Neighborhood Watch is a volunteer position. Unfortunately it is all too often staffed by busy-bodies and wanna-be cops. They are specifically trained and instructed NOT to intervene but simply observe and report suspected criminal activity. They do not receive the training that a law enforcement officer, or even a security guard does. In my neighborhood most are septo and octogenarians that drive around in the middle of the day, when the crimes don’t normally happen.

                    • Lisa, wile that might even be true of the majority of neighborhood watches in America, this one was administered by the local police department and Zimmerman headed it up.

                      You have a duty to know what you’re talking about before letting your fingers fly. You’re wrong here.

                    • Also:

                      “They are specifically trained and instructed NOT to intervene but simply observe and report suspected criminal activity.”

                      Can you point out for me, because I don’t see where Zimmerman’s behavior deviated from this, he observed, he reported, he continued to observe. Even from the prosecutions contention, Martin confronted Zimmerman, not the other way around.

                      “In my neighborhood most are septo and octogenarians that drive around in the middle of the day, when the crimes don’t normally happen.”

                      And this one was in his late 20’s, patrolling when the vandalism he was on the look out for was most likely to happen. The fact that this situation is so different from what you’re describing should be your hint that your experience is irrelevant.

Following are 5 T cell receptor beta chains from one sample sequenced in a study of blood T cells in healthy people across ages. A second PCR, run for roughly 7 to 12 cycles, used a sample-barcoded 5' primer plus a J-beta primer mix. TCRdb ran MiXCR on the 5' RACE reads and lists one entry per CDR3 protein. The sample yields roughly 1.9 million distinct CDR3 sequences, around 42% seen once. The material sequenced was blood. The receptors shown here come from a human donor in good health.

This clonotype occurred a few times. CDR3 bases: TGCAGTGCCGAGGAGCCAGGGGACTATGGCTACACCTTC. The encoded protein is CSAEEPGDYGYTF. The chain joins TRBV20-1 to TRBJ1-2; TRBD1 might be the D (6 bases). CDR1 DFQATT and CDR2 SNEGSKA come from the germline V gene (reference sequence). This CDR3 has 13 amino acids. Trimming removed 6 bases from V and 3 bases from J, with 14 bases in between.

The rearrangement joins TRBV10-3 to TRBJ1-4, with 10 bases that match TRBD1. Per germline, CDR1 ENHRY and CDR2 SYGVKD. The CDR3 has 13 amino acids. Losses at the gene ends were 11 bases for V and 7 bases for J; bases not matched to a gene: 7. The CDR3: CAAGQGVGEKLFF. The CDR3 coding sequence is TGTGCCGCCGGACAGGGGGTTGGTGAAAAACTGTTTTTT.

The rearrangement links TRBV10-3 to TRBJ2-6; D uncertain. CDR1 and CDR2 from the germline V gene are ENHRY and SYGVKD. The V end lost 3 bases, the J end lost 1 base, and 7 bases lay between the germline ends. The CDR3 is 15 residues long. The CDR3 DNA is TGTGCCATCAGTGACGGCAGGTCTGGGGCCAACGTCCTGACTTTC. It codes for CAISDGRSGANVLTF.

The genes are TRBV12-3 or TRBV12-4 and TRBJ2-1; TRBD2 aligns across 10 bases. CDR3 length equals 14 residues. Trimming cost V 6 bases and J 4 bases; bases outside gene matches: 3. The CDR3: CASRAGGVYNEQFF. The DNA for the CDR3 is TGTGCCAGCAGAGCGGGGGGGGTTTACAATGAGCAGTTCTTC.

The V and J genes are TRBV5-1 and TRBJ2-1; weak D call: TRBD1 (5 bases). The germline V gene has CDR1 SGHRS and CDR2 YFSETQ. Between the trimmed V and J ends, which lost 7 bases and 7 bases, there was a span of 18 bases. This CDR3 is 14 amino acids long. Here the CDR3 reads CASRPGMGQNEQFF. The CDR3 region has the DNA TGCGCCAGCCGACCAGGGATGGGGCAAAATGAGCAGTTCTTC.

4. I think you have to read this in the context of Zimmerman’s entire attitude toward Martin’s death over the years. He has gloated over killing him. This auction is just another way for him to gloat.

    Gloating over killing someone is unethical.

    • I have followed it closely. I have seen no gloating. He hasn’t been contrite, because he was attacked, had to defend himself, and the result wrecked his life. Please enlighten me with a Zimmerman statement that you call gloating.

      • I have followed it closely. I have seen no gloating. He hasn’t been contrite, because he was attacked, had to defend himself, and the result wrecked his life. Please enlighten me with a Zimmerman statement that you call gloating.


        The most blatant example of this came last October when he retweeted a photograph of Trayvon Martin’s slain body. The original tweet read “Z-man is a one-man army.” Following media outrage, Zimmerman claimed he wasn’t aware the tweet included a photograph.
        http://www.chicagotribune.com/news/nationworld/ct-george-zimmerman-controversies-20160512-story.html

          • Sometimes we do, when their idiocy gets people killed. Drinking and driving isn’t evil, it’s idiotic, and we do lock up people for doing it.

            But the point wasn’t that we should lock him up, the point was that his auctioning off of this gun is another way for him to gloat over killing a young boy, which is unethical–even if it was in self-defense. No one would have complained about Zimmerman “selling his gun,” because absent the auction, which is entirely done for attention, profit, and gloating, no one would know about it.